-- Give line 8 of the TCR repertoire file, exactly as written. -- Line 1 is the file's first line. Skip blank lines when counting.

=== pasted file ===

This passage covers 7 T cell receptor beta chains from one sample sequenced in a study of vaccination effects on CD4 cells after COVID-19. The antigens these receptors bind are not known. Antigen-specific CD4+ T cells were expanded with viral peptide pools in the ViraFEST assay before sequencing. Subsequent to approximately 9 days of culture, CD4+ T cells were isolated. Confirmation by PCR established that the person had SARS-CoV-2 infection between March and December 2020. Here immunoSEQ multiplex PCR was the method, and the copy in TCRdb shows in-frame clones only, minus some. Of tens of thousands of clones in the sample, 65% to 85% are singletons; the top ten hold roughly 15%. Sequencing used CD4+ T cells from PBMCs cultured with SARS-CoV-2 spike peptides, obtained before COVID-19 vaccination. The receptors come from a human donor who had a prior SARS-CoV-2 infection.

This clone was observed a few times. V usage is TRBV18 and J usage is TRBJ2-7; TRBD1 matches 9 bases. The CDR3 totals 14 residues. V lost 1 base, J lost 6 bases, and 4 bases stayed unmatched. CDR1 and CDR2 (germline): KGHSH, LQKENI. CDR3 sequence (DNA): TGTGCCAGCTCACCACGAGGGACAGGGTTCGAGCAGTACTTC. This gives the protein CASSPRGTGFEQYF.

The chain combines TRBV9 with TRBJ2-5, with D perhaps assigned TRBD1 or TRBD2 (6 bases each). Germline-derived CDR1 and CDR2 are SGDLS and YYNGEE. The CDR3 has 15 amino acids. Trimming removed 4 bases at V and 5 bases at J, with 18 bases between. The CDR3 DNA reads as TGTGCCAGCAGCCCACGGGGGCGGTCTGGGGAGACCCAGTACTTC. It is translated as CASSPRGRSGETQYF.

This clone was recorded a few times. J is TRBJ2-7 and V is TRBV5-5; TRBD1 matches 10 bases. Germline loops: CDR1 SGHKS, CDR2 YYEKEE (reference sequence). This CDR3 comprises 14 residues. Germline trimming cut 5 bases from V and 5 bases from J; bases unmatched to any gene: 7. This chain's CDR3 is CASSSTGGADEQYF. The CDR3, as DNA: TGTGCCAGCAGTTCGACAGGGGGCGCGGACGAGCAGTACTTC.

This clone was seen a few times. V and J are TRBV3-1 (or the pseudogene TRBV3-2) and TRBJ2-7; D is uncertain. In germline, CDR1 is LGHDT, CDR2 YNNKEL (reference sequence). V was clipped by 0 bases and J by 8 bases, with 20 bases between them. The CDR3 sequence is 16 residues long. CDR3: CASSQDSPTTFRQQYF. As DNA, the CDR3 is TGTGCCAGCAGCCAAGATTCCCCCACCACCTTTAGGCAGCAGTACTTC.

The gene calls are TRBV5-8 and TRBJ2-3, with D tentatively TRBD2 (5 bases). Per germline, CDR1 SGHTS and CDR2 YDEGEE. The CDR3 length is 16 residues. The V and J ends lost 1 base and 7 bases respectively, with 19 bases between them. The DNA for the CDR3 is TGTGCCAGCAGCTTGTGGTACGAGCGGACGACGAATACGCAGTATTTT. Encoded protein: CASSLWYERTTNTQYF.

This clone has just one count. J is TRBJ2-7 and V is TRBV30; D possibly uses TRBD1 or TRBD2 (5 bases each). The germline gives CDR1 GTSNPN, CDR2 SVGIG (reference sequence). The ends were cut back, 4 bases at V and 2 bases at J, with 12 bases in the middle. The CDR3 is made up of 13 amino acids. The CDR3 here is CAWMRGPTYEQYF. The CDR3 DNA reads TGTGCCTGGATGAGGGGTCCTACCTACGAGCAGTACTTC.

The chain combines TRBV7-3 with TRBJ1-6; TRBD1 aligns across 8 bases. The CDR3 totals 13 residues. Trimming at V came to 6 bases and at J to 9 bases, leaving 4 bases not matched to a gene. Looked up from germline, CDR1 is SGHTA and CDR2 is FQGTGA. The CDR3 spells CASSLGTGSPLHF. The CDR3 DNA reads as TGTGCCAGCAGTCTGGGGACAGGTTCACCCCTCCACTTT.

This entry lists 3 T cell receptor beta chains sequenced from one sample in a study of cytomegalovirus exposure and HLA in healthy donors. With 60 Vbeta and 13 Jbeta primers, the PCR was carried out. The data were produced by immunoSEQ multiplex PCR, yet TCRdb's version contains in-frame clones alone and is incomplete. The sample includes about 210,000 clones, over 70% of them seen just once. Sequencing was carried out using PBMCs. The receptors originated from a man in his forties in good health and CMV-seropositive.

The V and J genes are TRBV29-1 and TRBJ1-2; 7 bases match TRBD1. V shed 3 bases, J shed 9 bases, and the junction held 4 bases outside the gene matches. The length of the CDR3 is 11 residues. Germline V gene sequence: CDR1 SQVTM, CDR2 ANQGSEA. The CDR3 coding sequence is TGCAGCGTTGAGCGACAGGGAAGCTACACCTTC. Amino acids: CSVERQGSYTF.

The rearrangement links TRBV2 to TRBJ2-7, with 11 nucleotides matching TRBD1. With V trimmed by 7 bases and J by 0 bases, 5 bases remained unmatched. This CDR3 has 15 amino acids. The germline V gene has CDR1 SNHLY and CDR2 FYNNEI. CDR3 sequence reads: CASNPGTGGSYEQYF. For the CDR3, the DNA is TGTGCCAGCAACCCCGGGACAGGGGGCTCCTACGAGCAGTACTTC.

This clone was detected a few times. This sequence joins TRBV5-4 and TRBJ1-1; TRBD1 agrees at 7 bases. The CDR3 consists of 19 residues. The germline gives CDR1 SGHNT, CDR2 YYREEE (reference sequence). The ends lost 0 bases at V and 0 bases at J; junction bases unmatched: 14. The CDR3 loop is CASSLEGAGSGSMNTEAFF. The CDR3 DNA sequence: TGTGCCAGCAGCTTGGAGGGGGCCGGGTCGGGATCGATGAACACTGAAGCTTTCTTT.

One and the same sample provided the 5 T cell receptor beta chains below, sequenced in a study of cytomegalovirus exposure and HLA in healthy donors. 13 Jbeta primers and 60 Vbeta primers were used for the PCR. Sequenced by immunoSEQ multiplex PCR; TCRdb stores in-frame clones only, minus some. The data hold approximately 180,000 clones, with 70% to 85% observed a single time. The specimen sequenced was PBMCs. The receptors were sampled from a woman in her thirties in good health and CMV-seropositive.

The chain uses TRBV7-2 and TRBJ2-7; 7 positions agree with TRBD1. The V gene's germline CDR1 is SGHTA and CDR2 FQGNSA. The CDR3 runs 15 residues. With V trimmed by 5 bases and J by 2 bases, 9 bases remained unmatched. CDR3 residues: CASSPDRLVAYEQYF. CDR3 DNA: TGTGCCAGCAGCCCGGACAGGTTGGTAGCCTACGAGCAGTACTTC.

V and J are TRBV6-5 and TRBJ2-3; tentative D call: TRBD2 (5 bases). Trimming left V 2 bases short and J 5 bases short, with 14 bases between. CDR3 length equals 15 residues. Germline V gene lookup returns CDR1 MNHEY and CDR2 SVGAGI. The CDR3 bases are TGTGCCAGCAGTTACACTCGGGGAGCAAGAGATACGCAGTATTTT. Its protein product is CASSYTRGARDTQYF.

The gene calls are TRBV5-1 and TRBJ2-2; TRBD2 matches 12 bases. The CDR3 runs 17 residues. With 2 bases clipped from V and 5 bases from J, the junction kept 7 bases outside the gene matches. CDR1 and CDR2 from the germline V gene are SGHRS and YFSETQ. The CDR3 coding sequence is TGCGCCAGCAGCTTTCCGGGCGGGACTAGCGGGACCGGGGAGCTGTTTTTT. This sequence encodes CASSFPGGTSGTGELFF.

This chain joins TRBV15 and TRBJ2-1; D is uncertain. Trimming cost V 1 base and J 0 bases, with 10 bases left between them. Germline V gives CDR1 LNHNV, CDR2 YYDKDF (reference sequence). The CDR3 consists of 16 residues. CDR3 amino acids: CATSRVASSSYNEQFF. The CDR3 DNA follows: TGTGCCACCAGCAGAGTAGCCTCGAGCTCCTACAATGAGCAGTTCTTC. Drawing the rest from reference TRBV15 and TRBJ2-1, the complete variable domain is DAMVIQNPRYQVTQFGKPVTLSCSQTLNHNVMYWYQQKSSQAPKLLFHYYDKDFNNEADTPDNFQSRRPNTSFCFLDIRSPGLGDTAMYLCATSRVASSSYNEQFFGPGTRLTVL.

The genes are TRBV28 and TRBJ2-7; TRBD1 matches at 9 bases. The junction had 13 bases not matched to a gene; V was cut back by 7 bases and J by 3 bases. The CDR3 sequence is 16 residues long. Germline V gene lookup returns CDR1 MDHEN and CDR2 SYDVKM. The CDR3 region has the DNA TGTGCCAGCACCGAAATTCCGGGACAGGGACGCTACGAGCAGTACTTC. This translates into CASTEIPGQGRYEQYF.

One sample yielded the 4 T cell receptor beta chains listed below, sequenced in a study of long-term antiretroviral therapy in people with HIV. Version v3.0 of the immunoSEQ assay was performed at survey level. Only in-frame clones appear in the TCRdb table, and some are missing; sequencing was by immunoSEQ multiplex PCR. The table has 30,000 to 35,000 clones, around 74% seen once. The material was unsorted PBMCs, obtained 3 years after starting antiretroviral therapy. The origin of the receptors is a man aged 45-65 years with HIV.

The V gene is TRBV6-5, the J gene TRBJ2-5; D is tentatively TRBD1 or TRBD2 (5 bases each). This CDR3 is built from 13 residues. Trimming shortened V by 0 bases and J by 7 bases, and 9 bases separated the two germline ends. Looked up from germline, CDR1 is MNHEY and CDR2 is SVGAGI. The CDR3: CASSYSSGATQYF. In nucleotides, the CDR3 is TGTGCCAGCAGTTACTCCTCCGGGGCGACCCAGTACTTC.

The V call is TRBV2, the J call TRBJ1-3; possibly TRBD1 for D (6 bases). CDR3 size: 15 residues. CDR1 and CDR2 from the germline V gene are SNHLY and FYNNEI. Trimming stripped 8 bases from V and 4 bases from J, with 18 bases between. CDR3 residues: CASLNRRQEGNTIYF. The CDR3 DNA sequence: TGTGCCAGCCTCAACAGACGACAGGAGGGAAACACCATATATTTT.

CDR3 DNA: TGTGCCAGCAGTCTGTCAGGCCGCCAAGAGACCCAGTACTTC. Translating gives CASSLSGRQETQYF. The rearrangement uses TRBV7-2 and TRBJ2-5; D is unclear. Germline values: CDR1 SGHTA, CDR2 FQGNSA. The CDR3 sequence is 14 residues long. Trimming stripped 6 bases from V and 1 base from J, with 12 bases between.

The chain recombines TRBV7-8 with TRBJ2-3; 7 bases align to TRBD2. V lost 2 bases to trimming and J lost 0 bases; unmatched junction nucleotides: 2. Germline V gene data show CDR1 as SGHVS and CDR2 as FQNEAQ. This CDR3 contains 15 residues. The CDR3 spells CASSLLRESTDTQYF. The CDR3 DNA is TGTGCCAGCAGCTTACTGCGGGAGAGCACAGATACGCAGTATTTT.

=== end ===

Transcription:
The chain combines TRBV7-3 with TRBJ1-6; TRBD1 aligns across 8 bases. The CDR3 totals 13 residues. Trimming at V came to 6 bases and at J to 9 bases, leaving 4 bases not matched to a gene. Looked up from germline, CDR1 is SGHTA and CDR2 is FQGTGA. The CDR3 spells CASSLGTGSPLHF. The CDR3 DNA reads as TGTGCCAGCAGTCTGGGGACAGGTTCACCCCTCCACTTT.